To have a wider picture upon the Viking era, it is necessary to take a look at Viking clothes. But what did the Vikings wear in their Viking daily life? This blog post is going to discuss this question.
Fashion has never been an old topic. Because no matter what era, people always pay attention to the way they dress. What’s difference is the level of attention meaning ancient people might pay less attention to fashion than now. But that doesn’t mean they chose carefree wear. Viking men would wear many layers of clothes to keep themselves extremely warm as most of the time they worked outside their houses. Women also wore thick clothes and they usually wear long dress.
The Viking spent an amount of time and money on their clothes. Because as far as we know, the Vikings did care about their hygiene and appearance. Neat and tidy. Always. The Vikings cared much about their clothes because of both practical and religious purposes. For example, the Vikings wear thick and raw clothes to keep themselves warm through harsh weather. Or many Viking women dressed with a view to showing their social status and wealth. Regarding religious purpose, the Vikings might have worn their clothes with powerful symbols of Norse sagas.
Viking clothes were very colorful
What pops up in our mind might be the Vikings always wearing boring clothes in a dull background. But that is a misunderstanding of the Viking age. The Vikings wore clothes of many colors, in fact. They had many choices of colors when it came to making clothes.The most expensive color in the Viking time was red which the Vikings made from the madder root plan. But the Scandinavian land could not grow this type of plant so probably the Vikings might have traded for it from other places. Other available colors were black, purple, yellow, blue, white, etc.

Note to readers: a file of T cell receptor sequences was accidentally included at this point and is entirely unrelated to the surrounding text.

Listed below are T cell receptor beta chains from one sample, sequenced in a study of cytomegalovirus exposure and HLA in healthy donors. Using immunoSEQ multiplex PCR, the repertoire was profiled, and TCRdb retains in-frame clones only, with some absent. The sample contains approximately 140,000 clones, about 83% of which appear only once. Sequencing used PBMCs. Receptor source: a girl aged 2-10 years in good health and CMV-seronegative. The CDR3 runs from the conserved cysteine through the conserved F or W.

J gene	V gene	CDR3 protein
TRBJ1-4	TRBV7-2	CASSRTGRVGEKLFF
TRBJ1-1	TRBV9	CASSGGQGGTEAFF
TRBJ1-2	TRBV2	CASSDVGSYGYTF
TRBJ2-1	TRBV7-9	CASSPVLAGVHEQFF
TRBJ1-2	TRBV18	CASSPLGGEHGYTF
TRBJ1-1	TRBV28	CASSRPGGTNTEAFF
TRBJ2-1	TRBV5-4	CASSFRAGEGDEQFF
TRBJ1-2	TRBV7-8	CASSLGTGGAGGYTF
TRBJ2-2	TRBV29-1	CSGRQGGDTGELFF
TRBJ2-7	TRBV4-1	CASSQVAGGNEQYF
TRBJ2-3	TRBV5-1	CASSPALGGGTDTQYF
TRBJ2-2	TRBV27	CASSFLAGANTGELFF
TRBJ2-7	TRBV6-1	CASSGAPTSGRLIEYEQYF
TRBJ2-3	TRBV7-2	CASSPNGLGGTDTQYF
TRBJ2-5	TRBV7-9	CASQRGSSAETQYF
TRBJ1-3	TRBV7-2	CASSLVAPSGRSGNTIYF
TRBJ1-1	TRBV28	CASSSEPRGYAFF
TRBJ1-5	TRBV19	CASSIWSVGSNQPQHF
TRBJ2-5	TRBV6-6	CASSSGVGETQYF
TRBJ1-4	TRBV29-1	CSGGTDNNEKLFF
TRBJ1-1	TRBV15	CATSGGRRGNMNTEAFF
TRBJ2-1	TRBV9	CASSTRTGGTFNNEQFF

Patterns on Viking clothes
Patterns on clothes of the Viking times were not like what we see in the modern construction. With the modern fabrication, there might be a lot of Viking patterns inspired by weapons or Viking symbols. But in the ancient times, such patterns were not common. The Viking made their most complicated patterns by cutting out cloth and sewing them together.
The Vikings did have silk clothes but that was not a common case. Silk was the most expensive and premium kind of fabric in the Viking age. Only the wealthy and the noble could afford silk clothes. Clothes of silk were also to present the high social status.
Viking Winter Clothes
Viking women sitting around the fire in a snowy evening and knitting socks for their men? No, they didn’t knit socks. Instead, they applied the technique of needle-binding to create socks. They used a very large needle to tie the yarn to each other. It might take a certain amount of time but socks would be indestructible with this producing method. That’s not to mention socks would last for many years.
The Vikings also applied this needle-binding method to make their hoods, scarf, and gloves. When the weather got worse with snow and wind, the Vikings would put on their hood to cover their shoulders and heads.The materials to make a pair of gloves might be sheepskin or fur so that it would secure perfect warmth for the wearers. Many people of the lowest rung on the Viking social ladder might not afford socks or mittens to keep themselves warm. At this point, they would use leaves or hay to keep their fingers and toes warm.
Viking Shoes and Belts
Of course, the Viking age developed enough for the people of that time to wear shoes. But the styles of Viking shoes varied from regions to regions. Commonly, the Viking wore practical shoes which helped them with the farming or fishing task. However, Viking shoes easily wore out which resulted them in purchasing shoes many times in a year. The primary material to make Viking shoes was leather.
Viking belts were a very useful thing for the Vikings. Because they could carry their axe and handbags in their belts. However, the belts turned out to be a vulnerable part in battles as their opponents might use axe to hold their belts. Or the foes even cut the belts, leaving the Vikings in a hard time of both fighting and pulling their trousers.